Note: There is only one application for all the UC schools. Therefore, your responses will be sent to every single University of California school that you apply to. Hence, avoid making essays school-specific (unless you are applying to only one school).
To choose which questions to answer, first browse the eight prompts as a list, and sort them into one of three categories: “definites,”“possibilities,” and “avoid at all costs.” With “definites,” after reading the prompt, you immediately know what you will say and how you will say it. With “possibilities,” a few vague ideas swirl in your head, which you think can be sorted out and possibly develop into a great essay. With “avoid at all costs,” you want to have nothing to do with these essays.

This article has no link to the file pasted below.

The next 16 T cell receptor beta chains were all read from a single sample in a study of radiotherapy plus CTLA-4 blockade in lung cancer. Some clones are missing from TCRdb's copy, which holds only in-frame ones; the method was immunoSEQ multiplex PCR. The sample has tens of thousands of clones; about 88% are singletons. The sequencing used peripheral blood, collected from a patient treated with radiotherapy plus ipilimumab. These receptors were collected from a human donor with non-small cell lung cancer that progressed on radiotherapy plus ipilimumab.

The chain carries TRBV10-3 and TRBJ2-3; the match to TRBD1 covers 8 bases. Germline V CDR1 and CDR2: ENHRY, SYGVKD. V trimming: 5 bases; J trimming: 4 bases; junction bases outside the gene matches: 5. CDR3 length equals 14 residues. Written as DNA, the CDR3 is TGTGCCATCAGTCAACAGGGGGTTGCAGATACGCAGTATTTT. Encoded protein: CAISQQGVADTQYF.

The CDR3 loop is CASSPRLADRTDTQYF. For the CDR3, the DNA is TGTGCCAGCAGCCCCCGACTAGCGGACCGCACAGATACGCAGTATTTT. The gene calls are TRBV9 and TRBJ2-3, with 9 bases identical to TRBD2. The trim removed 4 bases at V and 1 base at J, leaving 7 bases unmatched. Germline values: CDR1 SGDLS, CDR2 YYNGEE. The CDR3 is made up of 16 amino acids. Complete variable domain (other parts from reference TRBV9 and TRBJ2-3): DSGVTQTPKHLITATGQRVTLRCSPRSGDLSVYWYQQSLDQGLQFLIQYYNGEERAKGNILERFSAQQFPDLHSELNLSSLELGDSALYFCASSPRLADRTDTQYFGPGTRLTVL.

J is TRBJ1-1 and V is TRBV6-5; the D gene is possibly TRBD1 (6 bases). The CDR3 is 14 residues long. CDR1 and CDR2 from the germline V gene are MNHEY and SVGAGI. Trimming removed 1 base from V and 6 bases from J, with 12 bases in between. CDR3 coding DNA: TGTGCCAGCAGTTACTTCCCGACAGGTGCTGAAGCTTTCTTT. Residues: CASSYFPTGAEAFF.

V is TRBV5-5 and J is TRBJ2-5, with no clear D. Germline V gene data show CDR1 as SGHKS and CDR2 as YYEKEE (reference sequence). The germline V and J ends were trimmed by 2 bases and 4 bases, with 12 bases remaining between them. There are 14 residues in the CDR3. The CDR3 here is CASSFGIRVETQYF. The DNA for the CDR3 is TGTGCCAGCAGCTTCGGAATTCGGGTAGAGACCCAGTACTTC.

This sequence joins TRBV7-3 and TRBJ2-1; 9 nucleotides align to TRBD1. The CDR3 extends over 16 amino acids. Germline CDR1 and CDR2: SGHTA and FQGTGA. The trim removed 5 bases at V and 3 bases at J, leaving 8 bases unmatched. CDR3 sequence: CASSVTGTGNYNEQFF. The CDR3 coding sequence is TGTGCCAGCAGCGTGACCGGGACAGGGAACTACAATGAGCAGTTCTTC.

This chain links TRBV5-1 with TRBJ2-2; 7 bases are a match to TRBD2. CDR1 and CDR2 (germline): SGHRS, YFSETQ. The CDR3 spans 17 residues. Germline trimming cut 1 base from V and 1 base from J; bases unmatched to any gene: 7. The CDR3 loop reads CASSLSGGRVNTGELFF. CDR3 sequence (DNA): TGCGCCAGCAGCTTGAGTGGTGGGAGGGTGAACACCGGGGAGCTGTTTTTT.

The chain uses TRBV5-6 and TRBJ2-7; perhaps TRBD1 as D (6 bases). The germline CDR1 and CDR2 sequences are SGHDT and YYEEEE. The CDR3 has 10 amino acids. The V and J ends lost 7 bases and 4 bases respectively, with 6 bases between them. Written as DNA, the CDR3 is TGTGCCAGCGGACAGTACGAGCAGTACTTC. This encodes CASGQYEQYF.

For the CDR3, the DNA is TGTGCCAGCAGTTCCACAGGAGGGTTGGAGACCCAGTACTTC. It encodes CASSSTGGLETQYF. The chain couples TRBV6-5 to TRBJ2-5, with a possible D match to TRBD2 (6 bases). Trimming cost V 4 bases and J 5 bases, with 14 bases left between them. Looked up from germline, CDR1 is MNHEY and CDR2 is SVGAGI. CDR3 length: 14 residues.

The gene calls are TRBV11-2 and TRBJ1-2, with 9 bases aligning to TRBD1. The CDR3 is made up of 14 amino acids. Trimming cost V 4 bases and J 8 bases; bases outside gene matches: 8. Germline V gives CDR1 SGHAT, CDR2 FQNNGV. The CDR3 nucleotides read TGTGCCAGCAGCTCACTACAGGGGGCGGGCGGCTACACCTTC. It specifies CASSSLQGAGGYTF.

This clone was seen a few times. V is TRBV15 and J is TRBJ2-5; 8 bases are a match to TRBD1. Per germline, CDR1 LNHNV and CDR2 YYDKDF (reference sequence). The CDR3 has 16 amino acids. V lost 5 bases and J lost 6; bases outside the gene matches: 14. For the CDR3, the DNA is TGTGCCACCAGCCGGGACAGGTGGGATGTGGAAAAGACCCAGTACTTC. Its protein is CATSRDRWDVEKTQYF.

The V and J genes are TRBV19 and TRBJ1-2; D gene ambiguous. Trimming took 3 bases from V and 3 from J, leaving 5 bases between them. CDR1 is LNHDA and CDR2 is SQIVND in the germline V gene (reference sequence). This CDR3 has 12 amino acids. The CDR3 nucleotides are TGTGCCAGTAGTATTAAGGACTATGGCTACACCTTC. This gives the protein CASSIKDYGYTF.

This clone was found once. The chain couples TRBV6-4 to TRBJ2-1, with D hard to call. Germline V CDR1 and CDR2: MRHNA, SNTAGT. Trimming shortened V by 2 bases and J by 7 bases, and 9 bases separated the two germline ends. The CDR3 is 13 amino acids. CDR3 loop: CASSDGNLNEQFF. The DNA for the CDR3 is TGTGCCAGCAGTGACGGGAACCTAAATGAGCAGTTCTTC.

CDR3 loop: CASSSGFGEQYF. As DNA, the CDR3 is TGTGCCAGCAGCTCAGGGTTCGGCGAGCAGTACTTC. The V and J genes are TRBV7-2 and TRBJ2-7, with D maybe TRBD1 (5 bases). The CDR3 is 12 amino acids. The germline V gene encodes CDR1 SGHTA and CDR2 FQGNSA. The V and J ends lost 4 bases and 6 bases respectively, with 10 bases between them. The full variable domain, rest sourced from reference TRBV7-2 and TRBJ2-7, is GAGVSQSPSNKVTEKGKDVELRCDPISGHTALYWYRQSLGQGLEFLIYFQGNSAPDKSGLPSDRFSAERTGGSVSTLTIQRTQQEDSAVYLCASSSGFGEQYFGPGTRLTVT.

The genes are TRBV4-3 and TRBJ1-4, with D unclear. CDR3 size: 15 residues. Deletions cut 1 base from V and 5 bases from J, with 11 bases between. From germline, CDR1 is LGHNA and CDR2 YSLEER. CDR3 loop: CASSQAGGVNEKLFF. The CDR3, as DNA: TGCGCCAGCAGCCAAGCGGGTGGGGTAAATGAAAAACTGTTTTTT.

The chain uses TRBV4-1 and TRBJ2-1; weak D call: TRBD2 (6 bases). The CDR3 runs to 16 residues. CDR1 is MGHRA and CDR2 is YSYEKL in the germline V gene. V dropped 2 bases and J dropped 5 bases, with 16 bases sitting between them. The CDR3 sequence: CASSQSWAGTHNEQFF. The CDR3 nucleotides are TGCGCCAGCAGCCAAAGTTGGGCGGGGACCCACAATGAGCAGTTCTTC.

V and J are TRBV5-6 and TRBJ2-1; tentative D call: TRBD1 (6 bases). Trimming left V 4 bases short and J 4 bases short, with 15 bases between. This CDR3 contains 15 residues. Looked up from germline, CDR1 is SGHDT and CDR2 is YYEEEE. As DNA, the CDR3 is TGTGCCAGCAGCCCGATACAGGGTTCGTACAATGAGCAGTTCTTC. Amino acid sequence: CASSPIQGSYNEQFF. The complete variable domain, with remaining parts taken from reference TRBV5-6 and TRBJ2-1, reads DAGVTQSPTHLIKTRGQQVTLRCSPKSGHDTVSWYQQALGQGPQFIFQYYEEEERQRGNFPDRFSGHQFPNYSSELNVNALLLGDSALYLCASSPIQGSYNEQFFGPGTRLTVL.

Afterwards, jot down bullet point ideas for the questions you for sure want to write about. Then, select out of the “possibility” questions that would, in combination with your “definites,” produce the most well-rounded essay profile, which would both highlight your few key strengths as well as reveal your complexities and breadth of character. While doing so, it is important to base your decision on not only your immediate liking for the topic, but also on the available substance (anecdotes). Repeat this process until you are faced with only four questions.
This is just one way to approach choosing prompts. Since for some, the process happens organically, do not feel constrained to the method above. Just remember:
- Do not rush into prompts at first glance. Make sure that you have jotted down potential ideas for all but the ones you want to avoid, and ultimately write about the one with the most substance.
- Your answers should be able to highlight what is most important to you.
Директор метнул на нее настороженный взгляд, но Мидж уже бежала к аппарату. Она решила включить громкую связь. - Слушаю, Джабба.